Intrapleural Fibrinolysis for the Treatment of Indwelling Pleural Catheter-Related Symptomatic Loculations: A Multi-Center Observational Study

Rajesh Thomas, Francesco Piccolo, Daniel Miller, Paul R MacEachern, Alex C Chee, Taha Huseini, Lonny Yarmus, Rahul Bhatnagar, Hans J Lee, David Feller-Kopman, Nick A Maskell, Alain Tremblay, Y C Gary Lee

Research output: Contribution to journalArticle (Academic Journal)peer-review

41 Citations (Scopus)

Abstract

Background: Indwelling pleural catheters (IPC) are an effective option in the management of malignant pleural effusion. Up to 13.5% of patients with IPCs develop symptomatic pleural loculations causing ineffective fluid drainage and breathlessness. This study is the first describing intrapleural fibrinolytic therapy for IPC-related symptomatic loculations.

Methods: All patients who received intra-pleural fibrinolytic therapy for symptomatic loculations between 01/01/2002-30/06/2014 in four established IPC centers were retrospectively included. Patient outcomes, treatment effectiveness, and adverse events were recorded.

Results: 66 patients (mean age 64.7±14.2 years; 52% females) were included. Lung cancer (31.3%) and malignant pleural mesothelioma (20.3%) were the most common malignancies. Fibrinolytic instillation was performed in outpatient (61%) and inpatient settings. Tissue-plasminogen activator (n=52), urokinase (n=12) and streptokinase (n=2) were used. The majority (69.7%) received only one fibrinolytic dose (range 1-6).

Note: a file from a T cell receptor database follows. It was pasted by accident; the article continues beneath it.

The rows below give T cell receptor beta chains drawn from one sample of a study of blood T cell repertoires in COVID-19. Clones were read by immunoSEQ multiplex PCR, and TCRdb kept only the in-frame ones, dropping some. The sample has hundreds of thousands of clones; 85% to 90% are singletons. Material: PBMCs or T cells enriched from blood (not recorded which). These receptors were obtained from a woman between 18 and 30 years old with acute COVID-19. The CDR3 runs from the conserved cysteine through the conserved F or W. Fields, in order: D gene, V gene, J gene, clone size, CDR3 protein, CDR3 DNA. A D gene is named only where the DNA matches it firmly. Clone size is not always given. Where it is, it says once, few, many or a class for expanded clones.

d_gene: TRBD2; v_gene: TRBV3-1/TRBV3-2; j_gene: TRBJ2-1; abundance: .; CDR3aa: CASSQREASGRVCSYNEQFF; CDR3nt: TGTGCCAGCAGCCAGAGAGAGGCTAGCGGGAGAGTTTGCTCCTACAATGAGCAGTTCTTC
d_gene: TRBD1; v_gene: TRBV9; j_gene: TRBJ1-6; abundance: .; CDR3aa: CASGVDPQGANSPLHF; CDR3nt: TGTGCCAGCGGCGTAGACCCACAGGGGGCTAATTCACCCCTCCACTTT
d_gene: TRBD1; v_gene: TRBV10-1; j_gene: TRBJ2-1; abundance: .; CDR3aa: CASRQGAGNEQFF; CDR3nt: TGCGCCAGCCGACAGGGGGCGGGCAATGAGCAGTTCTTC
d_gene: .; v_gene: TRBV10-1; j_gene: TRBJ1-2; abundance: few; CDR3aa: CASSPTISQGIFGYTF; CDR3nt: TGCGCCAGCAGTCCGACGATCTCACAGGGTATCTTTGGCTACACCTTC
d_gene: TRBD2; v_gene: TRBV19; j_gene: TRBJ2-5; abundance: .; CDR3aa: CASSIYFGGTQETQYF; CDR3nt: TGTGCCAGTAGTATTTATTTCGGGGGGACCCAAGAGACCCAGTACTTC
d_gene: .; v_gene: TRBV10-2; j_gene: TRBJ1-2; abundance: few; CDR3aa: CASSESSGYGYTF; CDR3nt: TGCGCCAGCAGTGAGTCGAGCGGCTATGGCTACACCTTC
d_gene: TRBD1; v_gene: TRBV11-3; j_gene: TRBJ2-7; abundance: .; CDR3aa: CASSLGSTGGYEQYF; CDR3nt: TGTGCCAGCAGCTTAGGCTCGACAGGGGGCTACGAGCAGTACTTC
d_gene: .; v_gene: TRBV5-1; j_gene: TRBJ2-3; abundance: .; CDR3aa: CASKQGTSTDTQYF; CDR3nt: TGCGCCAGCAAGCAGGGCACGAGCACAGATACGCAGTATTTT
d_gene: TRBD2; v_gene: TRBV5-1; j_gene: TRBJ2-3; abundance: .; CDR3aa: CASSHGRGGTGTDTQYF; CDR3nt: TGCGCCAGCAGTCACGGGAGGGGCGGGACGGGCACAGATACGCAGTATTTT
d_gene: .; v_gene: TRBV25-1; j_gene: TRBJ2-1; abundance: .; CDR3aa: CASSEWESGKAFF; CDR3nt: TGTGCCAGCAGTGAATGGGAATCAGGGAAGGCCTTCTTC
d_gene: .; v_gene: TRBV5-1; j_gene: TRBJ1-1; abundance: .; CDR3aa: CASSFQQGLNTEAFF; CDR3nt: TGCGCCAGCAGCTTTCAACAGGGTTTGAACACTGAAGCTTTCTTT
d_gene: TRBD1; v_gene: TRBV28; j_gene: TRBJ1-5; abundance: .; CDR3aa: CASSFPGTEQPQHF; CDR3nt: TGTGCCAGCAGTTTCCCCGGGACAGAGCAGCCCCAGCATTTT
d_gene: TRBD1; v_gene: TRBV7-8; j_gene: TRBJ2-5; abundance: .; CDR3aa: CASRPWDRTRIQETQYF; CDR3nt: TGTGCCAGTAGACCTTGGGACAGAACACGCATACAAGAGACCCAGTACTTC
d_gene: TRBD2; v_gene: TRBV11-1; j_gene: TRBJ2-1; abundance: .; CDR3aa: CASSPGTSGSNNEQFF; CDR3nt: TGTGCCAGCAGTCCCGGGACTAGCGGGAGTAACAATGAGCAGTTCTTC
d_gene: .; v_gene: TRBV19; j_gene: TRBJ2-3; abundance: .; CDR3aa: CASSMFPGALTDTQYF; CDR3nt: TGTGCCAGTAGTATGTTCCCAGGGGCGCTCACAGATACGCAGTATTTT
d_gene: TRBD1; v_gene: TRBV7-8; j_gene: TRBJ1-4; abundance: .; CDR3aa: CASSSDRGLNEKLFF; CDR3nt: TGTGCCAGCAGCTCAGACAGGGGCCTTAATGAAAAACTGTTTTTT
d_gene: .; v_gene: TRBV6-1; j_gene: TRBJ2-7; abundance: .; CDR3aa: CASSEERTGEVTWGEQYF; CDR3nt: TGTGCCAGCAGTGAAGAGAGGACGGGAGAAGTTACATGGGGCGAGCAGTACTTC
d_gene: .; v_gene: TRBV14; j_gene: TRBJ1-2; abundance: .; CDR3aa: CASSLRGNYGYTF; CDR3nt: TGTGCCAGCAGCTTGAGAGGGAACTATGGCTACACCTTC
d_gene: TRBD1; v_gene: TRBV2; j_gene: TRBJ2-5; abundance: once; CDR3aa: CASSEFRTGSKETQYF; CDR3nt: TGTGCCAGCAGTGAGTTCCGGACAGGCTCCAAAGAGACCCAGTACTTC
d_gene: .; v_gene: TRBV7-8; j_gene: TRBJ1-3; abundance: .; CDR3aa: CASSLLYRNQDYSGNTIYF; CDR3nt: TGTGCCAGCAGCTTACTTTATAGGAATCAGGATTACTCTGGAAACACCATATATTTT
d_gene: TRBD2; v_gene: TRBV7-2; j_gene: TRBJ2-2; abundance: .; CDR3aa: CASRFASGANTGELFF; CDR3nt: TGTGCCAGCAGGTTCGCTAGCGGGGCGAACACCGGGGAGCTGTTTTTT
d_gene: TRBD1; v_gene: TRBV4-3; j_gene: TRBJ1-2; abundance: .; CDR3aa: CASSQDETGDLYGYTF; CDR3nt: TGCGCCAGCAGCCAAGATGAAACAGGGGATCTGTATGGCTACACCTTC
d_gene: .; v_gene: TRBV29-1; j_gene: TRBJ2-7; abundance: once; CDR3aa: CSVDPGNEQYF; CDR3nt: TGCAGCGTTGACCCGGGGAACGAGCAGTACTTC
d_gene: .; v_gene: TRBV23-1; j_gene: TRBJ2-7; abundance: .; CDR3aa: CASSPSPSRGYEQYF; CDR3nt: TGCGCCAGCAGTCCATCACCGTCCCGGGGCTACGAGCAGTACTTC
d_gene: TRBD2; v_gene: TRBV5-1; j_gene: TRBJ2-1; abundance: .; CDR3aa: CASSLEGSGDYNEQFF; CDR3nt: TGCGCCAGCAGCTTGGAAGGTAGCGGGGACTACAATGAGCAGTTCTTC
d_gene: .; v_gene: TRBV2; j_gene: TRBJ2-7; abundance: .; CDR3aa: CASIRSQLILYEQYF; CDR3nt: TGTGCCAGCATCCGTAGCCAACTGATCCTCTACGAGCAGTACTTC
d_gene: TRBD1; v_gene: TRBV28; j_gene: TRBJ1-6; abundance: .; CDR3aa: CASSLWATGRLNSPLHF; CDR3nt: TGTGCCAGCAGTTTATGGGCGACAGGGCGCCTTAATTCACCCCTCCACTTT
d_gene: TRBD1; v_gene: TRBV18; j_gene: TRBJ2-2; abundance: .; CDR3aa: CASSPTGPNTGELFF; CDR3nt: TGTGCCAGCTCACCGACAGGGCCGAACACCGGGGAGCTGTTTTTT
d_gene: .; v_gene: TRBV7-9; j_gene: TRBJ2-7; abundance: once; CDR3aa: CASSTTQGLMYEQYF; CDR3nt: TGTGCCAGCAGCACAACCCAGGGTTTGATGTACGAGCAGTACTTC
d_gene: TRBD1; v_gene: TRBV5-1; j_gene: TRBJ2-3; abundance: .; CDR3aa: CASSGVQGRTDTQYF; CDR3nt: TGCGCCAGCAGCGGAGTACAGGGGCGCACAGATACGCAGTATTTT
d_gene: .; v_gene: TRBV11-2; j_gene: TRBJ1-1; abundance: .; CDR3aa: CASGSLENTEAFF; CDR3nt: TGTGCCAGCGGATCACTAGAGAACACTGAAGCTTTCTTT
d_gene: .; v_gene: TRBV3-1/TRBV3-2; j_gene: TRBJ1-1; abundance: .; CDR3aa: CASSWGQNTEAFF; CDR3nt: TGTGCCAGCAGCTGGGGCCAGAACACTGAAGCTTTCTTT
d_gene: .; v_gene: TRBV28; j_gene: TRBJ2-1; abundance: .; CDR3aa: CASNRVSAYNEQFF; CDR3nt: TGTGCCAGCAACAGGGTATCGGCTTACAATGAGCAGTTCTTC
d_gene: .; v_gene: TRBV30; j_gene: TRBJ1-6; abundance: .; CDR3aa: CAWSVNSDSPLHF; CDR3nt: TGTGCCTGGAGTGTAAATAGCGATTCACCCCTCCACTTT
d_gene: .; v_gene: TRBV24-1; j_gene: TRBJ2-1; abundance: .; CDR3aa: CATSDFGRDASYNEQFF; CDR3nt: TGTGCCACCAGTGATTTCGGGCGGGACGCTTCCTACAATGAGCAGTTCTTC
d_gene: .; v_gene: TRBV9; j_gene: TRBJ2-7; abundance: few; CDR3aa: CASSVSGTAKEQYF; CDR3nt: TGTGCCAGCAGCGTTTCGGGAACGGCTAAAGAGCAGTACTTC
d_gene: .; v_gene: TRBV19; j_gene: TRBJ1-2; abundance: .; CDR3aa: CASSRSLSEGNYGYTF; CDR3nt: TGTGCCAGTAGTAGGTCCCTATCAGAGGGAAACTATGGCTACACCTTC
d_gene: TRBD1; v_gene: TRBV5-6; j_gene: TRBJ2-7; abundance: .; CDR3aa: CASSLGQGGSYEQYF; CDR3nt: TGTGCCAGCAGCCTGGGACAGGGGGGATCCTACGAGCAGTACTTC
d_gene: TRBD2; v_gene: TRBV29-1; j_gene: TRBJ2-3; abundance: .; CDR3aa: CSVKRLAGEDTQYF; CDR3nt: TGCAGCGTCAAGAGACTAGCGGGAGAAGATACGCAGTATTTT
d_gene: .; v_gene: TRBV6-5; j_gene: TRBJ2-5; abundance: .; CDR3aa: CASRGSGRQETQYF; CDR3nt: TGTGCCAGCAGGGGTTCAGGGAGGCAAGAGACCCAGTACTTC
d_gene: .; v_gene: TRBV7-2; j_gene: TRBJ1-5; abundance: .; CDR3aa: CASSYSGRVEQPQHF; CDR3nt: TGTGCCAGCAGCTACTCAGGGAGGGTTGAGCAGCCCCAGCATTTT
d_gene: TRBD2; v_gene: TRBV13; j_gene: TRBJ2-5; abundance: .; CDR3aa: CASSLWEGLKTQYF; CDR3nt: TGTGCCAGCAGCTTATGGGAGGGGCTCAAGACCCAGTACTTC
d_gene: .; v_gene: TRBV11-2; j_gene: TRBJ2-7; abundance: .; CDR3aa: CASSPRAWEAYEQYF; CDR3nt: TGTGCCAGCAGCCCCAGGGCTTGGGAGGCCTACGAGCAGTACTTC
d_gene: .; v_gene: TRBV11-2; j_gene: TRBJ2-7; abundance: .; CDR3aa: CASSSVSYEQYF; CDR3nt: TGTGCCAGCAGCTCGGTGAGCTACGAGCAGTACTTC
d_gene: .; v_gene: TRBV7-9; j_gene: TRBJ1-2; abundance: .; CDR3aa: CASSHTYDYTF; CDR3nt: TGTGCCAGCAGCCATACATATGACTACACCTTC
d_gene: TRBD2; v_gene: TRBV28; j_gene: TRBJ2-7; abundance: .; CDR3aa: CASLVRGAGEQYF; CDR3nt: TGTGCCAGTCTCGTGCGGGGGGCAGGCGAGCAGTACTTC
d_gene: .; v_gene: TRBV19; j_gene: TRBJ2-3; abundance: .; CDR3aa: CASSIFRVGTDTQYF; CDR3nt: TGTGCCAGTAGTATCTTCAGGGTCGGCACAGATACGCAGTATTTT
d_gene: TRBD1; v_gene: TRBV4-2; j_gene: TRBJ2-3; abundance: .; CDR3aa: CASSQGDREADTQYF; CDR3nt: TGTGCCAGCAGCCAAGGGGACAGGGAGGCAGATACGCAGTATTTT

Outcomes: Pleural fluid drainage increased in 93% of patients and dyspnoea improved in 83% following therapy. Cumulative pleural fluid volume drained at 24 hours post-treatment was 500mL (median, IQR 300-1034). The area of opacity on chest X-ray due to pleural effusion decreased from 52% (mean, SD 14) to 31% (21) of the hemithorax (n=13; p=0.001). There were two (3%) cases of non-fatal pleural bleed.

Conclusion: Intra-pleural fibrinolytic therapy can improve pleural fluid drainage and symptoms in selected patients with IPC and symptomatic loculation but it carries a small risk of pleural bleeding. There is significant heterogeneity in its use currently and further studies are needed to determine patient selection and optimal dosing regimen, and to define its safety profile.

Original languageEnglish
JournalChest
DOIs
Publication statusPublished - 5 Mar 2015

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